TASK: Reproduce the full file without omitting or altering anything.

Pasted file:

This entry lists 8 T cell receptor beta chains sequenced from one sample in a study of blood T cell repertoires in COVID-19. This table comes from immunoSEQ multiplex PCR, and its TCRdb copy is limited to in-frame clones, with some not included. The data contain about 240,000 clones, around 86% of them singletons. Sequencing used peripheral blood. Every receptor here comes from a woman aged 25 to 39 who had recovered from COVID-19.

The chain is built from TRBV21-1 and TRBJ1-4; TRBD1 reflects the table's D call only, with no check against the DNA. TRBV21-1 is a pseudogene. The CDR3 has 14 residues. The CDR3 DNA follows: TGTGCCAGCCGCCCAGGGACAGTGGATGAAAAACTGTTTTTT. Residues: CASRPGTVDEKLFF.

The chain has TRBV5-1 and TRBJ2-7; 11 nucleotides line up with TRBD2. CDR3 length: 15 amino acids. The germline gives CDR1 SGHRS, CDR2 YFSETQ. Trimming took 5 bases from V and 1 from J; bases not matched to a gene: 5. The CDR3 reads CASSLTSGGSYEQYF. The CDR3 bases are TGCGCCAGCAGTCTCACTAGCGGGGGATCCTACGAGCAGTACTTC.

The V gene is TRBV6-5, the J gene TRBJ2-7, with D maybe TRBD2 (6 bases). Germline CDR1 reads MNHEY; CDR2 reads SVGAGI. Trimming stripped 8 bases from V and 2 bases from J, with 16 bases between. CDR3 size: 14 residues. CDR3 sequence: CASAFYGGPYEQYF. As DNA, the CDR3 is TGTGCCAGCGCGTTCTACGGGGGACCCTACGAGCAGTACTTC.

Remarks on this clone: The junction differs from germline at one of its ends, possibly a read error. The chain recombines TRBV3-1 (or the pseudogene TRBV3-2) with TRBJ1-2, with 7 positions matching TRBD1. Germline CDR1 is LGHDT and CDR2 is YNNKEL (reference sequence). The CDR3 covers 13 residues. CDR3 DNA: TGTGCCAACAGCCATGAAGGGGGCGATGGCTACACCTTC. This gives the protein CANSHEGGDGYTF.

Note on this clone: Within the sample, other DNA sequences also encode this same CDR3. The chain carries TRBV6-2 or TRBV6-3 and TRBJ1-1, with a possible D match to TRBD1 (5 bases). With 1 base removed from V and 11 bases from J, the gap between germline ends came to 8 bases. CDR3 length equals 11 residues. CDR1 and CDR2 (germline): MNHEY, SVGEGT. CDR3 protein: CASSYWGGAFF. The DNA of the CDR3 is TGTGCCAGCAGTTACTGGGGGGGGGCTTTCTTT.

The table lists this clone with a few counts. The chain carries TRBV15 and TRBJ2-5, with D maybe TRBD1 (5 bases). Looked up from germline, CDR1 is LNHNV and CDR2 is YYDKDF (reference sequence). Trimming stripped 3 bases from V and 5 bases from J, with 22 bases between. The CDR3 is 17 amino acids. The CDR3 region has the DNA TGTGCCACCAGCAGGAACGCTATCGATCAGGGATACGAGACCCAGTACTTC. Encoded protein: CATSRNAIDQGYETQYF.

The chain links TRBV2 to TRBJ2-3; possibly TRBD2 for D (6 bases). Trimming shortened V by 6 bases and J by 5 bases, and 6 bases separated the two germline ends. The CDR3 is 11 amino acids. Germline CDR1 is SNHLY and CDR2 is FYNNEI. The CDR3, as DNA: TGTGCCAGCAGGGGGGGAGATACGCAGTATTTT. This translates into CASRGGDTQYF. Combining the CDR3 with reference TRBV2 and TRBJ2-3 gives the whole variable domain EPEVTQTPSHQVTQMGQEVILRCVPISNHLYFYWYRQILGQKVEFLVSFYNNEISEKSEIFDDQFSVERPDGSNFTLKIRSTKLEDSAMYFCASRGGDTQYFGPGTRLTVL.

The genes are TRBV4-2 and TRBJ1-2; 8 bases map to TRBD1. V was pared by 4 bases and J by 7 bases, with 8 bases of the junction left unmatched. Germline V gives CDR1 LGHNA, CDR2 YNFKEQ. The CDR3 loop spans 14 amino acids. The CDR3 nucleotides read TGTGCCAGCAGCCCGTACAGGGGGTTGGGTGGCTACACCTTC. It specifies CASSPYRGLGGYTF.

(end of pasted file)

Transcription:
This entry lists 8 T cell receptor beta chains sequenced from one sample in a study of blood T cell repertoires in COVID-19. This table comes from immunoSEQ multiplex PCR, and its TCRdb copy is limited to in-frame clones, with some not included. The data contain about 240,000 clones, around 86% of them singletons. Sequencing used peripheral blood. Every receptor here comes from a woman aged 25 to 39 who had recovered from COVID-19.

The chain is built from TRBV21-1 and TRBJ1-4; TRBD1 reflects the table's D call only, with no check against the DNA. TRBV21-1 is a pseudogene. The CDR3 has 14 residues. The CDR3 DNA follows: TGTGCCAGCCGCCCAGGGACAGTGGATGAAAAACTGTTTTTT. Residues: CASRPGTVDEKLFF.

The chain has TRBV5-1 and TRBJ2-7; 11 nucleotides line up with TRBD2. CDR3 length: 15 amino acids. The germline gives CDR1 SGHRS, CDR2 YFSETQ. Trimming took 5 bases from V and 1 from J; bases not matched to a gene: 5. The CDR3 reads CASSLTSGGSYEQYF. The CDR3 bases are TGCGCCAGCAGTCTCACTAGCGGGGGATCCTACGAGCAGTACTTC.

The V gene is TRBV6-5, the J gene TRBJ2-7, with D maybe TRBD2 (6 bases). Germline CDR1 reads MNHEY; CDR2 reads SVGAGI. Trimming stripped 8 bases from V and 2 bases from J, with 16 bases between. CDR3 size: 14 residues. CDR3 sequence: CASAFYGGPYEQYF. As DNA, the CDR3 is TGTGCCAGCGCGTTCTACGGGGGACCCTACGAGCAGTACTTC.

Remarks on this clone: The junction differs from germline at one of its ends, possibly a read error. The chain recombines TRBV3-1 (or the pseudogene TRBV3-2) with TRBJ1-2, with 7 positions matching TRBD1. Germline CDR1 is LGHDT and CDR2 is YNNKEL (reference sequence). The CDR3 covers 13 residues. CDR3 DNA: TGTGCCAACAGCCATGAAGGGGGCGATGGCTACACCTTC. This gives the protein CANSHEGGDGYTF.

Note on this clone: Within the sample, other DNA sequences also encode this same CDR3. The chain carries TRBV6-2 or TRBV6-3 and TRBJ1-1, with a possible D match to TRBD1 (5 bases). With 1 base removed from V and 11 bases from J, the gap between germline ends came to 8 bases. CDR3 length equals 11 residues. CDR1 and CDR2 (germline): MNHEY, SVGEGT. CDR3 protein: CASSYWGGAFF. The DNA of the CDR3 is TGTGCCAGCAGTTACTGGGGGGGGGCTTTCTTT.

The table lists this clone with a few counts. The chain carries TRBV15 and TRBJ2-5, with D maybe TRBD1 (5 bases). Looked up from germline, CDR1 is LNHNV and CDR2 is YYDKDF (reference sequence). Trimming stripped 3 bases from V and 5 bases from J, with 22 bases between. The CDR3 is 17 amino acids. The CDR3 region has the DNA TGTGCCACCAGCAGGAACGCTATCGATCAGGGATACGAGACCCAGTACTTC. Encoded protein: CATSRNAIDQGYETQYF.

The chain links TRBV2 to TRBJ2-3; possibly TRBD2 for D (6 bases). Trimming shortened V by 6 bases and J by 5 bases, and 6 bases separated the two germline ends. The CDR3 is 11 amino acids. Germline CDR1 is SNHLY and CDR2 is FYNNEI. The CDR3, as DNA: TGTGCCAGCAGGGGGGGAGATACGCAGTATTTT. This translates into CASRGGDTQYF. Combining the CDR3 with reference TRBV2 and TRBJ2-3 gives the whole variable domain EPEVTQTPSHQVTQMGQEVILRCVPISNHLYFYWYRQILGQKVEFLVSFYNNEISEKSEIFDDQFSVERPDGSNFTLKIRSTKLEDSAMYFCASRGGDTQYFGPGTRLTVL.

The genes are TRBV4-2 and TRBJ1-2; 8 bases map to TRBD1. V was pared by 4 bases and J by 7 bases, with 8 bases of the junction left unmatched. Germline V gives CDR1 LGHNA, CDR2 YNFKEQ. The CDR3 loop spans 14 amino acids. The CDR3 nucleotides read TGTGCCAGCAGCCCGTACAGGGGGTTGGGTGGCTACACCTTC. It specifies CASSPYRGLGGYTF.